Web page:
point of rock, and thus draw the canoe up the rapid.
Sometimes it fills with water, and is not unfrequently
dashed to pieces against the shelves ; upon which the
Bailors again swim, though not without difficulty,
through the whirlpools to the nearest island. When the
bars are very high the vessels are taken ashore, and
drawn upon rollers, made of the branches of trees, to a
place wlicrc the river agaui becomes navigable. During
the flood, however, this operation is seldom necessary.

Although tlie rapids of the Orinoco form a long series
of falls, the noise of which is heard at the distance of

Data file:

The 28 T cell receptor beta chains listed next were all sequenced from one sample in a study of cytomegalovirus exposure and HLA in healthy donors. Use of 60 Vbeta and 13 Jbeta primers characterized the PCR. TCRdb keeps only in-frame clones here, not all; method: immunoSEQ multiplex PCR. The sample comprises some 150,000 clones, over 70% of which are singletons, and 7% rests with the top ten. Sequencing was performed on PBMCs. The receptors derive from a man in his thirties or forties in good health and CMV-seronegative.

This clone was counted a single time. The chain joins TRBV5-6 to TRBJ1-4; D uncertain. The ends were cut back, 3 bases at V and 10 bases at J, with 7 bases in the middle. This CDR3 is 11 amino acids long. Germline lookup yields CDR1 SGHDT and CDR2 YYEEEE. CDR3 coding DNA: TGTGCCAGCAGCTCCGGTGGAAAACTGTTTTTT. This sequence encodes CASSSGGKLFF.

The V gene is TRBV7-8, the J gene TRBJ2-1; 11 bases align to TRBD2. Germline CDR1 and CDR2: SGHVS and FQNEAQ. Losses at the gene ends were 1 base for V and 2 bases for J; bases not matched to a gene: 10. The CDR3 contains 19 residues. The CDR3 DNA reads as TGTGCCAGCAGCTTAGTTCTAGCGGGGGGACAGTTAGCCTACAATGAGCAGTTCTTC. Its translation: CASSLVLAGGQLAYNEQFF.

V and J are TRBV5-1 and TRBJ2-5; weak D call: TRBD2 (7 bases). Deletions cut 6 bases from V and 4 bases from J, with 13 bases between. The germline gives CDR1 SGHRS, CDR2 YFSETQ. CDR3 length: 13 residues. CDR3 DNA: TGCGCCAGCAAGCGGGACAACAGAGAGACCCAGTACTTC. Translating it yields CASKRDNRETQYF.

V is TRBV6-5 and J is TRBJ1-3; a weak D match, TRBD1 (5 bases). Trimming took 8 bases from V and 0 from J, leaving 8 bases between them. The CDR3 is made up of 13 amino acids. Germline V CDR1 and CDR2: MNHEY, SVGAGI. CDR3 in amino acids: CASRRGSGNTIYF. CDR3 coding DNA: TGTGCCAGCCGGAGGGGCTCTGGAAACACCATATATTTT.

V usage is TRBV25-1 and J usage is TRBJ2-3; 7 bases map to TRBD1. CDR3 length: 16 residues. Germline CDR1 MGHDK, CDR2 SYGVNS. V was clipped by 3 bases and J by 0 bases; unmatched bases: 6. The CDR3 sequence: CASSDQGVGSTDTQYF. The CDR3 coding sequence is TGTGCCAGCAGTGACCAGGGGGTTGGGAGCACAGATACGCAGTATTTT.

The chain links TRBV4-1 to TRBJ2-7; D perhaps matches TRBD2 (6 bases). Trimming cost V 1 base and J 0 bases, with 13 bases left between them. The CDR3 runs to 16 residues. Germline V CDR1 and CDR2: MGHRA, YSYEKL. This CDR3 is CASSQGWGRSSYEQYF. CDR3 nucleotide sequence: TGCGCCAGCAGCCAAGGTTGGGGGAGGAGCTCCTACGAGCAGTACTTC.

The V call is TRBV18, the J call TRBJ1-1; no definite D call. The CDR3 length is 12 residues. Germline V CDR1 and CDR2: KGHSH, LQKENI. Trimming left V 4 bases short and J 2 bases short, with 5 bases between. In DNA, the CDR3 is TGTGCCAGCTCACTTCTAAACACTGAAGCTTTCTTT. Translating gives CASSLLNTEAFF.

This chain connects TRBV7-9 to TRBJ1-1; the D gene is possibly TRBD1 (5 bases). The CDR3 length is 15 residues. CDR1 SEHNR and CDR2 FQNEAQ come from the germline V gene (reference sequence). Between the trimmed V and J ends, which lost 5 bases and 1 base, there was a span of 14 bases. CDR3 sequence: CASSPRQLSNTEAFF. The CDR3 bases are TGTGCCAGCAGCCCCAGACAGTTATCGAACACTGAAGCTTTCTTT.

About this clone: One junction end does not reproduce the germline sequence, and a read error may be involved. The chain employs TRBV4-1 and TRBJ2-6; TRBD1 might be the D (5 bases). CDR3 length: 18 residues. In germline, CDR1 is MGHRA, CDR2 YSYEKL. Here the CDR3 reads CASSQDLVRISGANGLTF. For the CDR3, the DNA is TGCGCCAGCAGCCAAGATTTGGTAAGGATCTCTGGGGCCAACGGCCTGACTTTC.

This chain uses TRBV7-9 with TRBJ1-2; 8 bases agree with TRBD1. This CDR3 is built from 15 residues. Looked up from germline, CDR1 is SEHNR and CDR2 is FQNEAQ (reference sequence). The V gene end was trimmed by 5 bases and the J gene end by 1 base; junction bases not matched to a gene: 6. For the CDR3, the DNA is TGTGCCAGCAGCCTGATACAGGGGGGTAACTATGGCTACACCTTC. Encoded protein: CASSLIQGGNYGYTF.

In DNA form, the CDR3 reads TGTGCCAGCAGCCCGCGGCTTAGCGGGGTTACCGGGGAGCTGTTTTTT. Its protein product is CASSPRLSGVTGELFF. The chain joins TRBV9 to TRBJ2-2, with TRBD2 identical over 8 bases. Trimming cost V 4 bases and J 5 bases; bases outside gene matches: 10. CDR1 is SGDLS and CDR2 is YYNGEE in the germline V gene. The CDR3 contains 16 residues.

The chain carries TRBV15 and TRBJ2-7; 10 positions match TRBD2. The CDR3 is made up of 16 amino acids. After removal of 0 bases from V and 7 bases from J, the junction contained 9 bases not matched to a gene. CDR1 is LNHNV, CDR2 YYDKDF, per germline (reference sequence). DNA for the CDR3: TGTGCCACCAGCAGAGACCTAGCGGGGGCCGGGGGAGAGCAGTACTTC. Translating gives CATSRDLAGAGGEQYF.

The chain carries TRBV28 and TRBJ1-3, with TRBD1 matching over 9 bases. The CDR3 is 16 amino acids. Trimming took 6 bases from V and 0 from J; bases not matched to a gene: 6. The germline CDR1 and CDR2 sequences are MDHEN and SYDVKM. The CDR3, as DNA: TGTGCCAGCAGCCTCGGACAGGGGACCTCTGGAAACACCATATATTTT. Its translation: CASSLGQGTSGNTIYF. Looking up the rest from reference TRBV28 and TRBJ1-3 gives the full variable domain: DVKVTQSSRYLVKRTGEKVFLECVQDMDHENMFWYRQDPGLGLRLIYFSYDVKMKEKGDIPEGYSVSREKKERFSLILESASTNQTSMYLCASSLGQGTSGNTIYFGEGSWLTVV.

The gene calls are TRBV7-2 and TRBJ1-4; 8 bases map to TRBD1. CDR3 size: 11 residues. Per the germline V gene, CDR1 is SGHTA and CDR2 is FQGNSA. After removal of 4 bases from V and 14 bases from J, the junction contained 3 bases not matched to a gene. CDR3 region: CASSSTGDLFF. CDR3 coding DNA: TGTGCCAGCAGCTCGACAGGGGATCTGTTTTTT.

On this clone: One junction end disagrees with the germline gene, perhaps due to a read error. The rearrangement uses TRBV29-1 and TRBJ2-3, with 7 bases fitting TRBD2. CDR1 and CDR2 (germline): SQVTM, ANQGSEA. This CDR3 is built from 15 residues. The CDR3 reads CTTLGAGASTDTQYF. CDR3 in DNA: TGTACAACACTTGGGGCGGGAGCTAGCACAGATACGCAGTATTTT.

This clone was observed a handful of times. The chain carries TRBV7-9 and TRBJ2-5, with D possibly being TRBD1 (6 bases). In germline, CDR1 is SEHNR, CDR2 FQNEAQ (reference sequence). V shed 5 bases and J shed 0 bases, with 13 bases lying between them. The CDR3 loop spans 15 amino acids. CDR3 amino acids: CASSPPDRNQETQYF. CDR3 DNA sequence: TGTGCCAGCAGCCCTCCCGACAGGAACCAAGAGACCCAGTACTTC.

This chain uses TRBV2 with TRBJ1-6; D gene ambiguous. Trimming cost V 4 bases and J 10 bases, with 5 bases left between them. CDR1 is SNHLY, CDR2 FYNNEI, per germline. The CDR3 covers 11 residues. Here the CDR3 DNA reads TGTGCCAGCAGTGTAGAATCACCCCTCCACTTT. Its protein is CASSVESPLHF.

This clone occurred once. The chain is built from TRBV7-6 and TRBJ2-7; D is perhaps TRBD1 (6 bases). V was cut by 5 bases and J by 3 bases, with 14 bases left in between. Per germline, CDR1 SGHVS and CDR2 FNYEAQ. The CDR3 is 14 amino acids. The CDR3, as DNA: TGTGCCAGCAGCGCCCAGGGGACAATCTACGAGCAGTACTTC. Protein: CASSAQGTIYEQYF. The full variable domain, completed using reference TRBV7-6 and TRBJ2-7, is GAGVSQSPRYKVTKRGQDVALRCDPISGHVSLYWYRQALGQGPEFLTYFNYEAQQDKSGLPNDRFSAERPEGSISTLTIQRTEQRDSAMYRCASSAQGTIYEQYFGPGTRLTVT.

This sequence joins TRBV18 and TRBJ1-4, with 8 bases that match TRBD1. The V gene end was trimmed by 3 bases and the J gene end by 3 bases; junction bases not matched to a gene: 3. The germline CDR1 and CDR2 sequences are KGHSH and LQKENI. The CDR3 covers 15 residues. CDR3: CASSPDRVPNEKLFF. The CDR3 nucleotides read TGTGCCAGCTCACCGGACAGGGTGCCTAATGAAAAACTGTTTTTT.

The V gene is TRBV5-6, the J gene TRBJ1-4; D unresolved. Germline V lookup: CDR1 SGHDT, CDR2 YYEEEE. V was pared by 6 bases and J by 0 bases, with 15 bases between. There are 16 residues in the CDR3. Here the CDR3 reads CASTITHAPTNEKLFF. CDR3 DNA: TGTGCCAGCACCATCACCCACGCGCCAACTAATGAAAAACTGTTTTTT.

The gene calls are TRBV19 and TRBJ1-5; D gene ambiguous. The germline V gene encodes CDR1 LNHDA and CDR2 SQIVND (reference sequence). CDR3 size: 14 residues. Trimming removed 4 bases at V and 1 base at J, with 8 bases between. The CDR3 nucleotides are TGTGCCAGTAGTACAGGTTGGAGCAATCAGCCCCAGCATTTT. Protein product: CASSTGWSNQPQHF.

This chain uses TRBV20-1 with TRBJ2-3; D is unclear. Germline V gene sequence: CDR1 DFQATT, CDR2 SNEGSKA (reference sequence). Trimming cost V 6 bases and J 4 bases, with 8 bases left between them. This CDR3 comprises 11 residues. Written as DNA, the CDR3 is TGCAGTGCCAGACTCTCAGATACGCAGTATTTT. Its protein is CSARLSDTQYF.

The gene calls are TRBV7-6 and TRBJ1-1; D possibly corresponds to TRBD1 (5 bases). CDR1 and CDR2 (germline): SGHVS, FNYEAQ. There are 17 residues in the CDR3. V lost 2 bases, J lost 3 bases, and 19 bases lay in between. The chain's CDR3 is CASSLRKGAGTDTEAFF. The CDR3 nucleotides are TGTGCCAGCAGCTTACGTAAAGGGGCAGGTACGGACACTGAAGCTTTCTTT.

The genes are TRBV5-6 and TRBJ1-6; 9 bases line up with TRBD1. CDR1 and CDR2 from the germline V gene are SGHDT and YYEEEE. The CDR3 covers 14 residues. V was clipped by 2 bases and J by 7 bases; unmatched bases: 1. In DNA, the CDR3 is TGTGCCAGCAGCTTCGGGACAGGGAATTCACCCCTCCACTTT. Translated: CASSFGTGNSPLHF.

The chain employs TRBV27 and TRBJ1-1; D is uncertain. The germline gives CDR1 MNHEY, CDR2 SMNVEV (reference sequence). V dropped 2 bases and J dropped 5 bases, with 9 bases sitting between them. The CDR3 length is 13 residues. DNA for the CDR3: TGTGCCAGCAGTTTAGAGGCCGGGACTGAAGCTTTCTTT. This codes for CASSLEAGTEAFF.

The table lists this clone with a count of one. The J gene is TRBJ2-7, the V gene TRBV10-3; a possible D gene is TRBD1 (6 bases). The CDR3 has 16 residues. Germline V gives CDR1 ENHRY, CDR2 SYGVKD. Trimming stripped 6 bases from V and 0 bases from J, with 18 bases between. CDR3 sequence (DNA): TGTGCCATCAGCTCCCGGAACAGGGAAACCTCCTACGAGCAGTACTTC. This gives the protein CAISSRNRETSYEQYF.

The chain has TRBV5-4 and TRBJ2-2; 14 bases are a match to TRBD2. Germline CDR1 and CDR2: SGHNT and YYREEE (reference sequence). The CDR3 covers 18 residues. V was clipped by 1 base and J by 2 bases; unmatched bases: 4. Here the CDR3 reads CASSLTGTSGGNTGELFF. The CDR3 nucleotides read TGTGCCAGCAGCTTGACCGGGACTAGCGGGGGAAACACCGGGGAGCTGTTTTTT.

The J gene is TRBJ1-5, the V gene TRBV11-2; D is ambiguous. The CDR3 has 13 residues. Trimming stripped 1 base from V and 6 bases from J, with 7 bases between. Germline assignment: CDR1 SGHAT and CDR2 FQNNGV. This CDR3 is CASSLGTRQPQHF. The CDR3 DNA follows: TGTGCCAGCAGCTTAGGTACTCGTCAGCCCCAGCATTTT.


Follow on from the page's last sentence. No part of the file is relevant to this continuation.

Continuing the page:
more than three miles, yet the rocks were found by
Humboldt not to have a greater height than thirty feet
per])endicular. He thinks it probable that a consider-


able part of tlie water is lost by passing into subterranean CHAP.XVIII.

cavities, independently of that which disappears by

being dispersed in the atmosphere. Numberless holes tiieiivci-bc<l.

and sinuosities are formed in the crevices by the friction

of the sand and quartz pebbles ; but he does not considci

that any great change is effected in the general form of

the cataracts by the action of the water, the granite being

too hard to be worn away to a great extent. The

Indians assert that the stony barriers preserve the same

aspect ; but that the partial torrents into which the

river divides itself are changed in their direction, and

carry sometimes more sometimes less water towards one

or other bank.